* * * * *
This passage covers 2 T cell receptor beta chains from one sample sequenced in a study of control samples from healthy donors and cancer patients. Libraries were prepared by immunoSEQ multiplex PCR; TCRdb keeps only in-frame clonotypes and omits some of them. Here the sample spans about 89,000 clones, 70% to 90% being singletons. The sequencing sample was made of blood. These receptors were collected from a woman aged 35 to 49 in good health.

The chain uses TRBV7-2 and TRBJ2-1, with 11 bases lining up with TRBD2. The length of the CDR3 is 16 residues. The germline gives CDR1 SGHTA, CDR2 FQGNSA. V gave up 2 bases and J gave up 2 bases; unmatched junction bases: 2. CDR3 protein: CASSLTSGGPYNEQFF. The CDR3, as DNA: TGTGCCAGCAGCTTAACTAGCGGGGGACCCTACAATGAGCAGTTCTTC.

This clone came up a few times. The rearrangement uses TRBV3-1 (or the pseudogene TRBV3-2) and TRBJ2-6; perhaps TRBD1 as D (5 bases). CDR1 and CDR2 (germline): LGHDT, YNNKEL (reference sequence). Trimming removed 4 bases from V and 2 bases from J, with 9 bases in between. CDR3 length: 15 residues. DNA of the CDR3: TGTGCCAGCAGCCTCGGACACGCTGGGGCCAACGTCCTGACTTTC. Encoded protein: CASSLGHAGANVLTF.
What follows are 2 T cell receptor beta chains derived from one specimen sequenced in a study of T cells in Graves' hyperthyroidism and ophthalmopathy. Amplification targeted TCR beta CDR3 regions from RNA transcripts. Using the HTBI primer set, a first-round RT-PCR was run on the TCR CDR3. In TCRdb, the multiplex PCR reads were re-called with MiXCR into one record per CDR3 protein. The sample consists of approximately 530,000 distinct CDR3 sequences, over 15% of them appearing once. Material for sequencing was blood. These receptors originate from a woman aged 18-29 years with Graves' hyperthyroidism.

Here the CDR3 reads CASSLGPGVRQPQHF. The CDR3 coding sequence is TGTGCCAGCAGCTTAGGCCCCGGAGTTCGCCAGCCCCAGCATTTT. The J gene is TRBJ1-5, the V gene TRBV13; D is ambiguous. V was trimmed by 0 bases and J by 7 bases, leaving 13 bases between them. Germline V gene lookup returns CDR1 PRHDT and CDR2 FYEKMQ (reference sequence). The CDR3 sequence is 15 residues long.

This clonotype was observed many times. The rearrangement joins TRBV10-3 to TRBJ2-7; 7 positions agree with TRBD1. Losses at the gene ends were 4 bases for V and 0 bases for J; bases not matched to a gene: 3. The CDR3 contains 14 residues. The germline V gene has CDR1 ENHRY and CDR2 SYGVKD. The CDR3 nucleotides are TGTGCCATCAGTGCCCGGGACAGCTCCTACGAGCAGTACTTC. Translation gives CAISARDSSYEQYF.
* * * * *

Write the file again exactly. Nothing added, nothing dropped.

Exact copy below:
This passage covers 2 T cell receptor beta chains from one sample sequenced in a study of control samples from healthy donors and cancer patients. Libraries were prepared by immunoSEQ multiplex PCR; TCRdb keeps only in-frame clonotypes and omits some of them. Here the sample spans about 89,000 clones, 70% to 90% being singletons. The sequencing sample was made of blood. These receptors were collected from a woman aged 35 to 49 in good health.

The chain uses TRBV7-2 and TRBJ2-1, with 11 bases lining up with TRBD2. The length of the CDR3 is 16 residues. The germline gives CDR1 SGHTA, CDR2 FQGNSA. V gave up 2 bases and J gave up 2 bases; unmatched junction bases: 2. CDR3 protein: CASSLTSGGPYNEQFF. The CDR3, as DNA: TGTGCCAGCAGCTTAACTAGCGGGGGACCCTACAATGAGCAGTTCTTC.

This clone came up a few times. The rearrangement uses TRBV3-1 (or the pseudogene TRBV3-2) and TRBJ2-6; perhaps TRBD1 as D (5 bases). CDR1 and CDR2 (germline): LGHDT, YNNKEL (reference sequence). Trimming removed 4 bases from V and 2 bases from J, with 9 bases in between. CDR3 length: 15 residues. DNA of the CDR3: TGTGCCAGCAGCCTCGGACACGCTGGGGCCAACGTCCTGACTTTC. Encoded protein: CASSLGHAGANVLTF.
What follows are 2 T cell receptor beta chains derived from one specimen sequenced in a study of T cells in Graves' hyperthyroidism and ophthalmopathy. Amplification targeted TCR beta CDR3 regions from RNA transcripts. Using the HTBI primer set, a first-round RT-PCR was run on the TCR CDR3. In TCRdb, the multiplex PCR reads were re-called with MiXCR into one record per CDR3 protein. The sample consists of approximately 530,000 distinct CDR3 sequences, over 15% of them appearing once. Material for sequencing was blood. These receptors originate from a woman aged 18-29 years with Graves' hyperthyroidism.

Here the CDR3 reads CASSLGPGVRQPQHF. The CDR3 coding sequence is TGTGCCAGCAGCTTAGGCCCCGGAGTTCGCCAGCCCCAGCATTTT. The J gene is TRBJ1-5, the V gene TRBV13; D is ambiguous. V was trimmed by 0 bases and J by 7 bases, leaving 13 bases between them. Germline V gene lookup returns CDR1 PRHDT and CDR2 FYEKMQ (reference sequence). The CDR3 sequence is 15 residues long.

This clonotype was observed many times. The rearrangement joins TRBV10-3 to TRBJ2-7; 7 positions agree with TRBD1. Losses at the gene ends were 4 bases for V and 0 bases for J; bases not matched to a gene: 3. The CDR3 contains 14 residues. The germline V gene has CDR1 ENHRY and CDR2 SYGVKD. The CDR3 nucleotides are TGTGCCATCAGTGCCCGGGACAGCTCCTACGAGCAGTACTTC. Translation gives CAISARDSSYEQYF.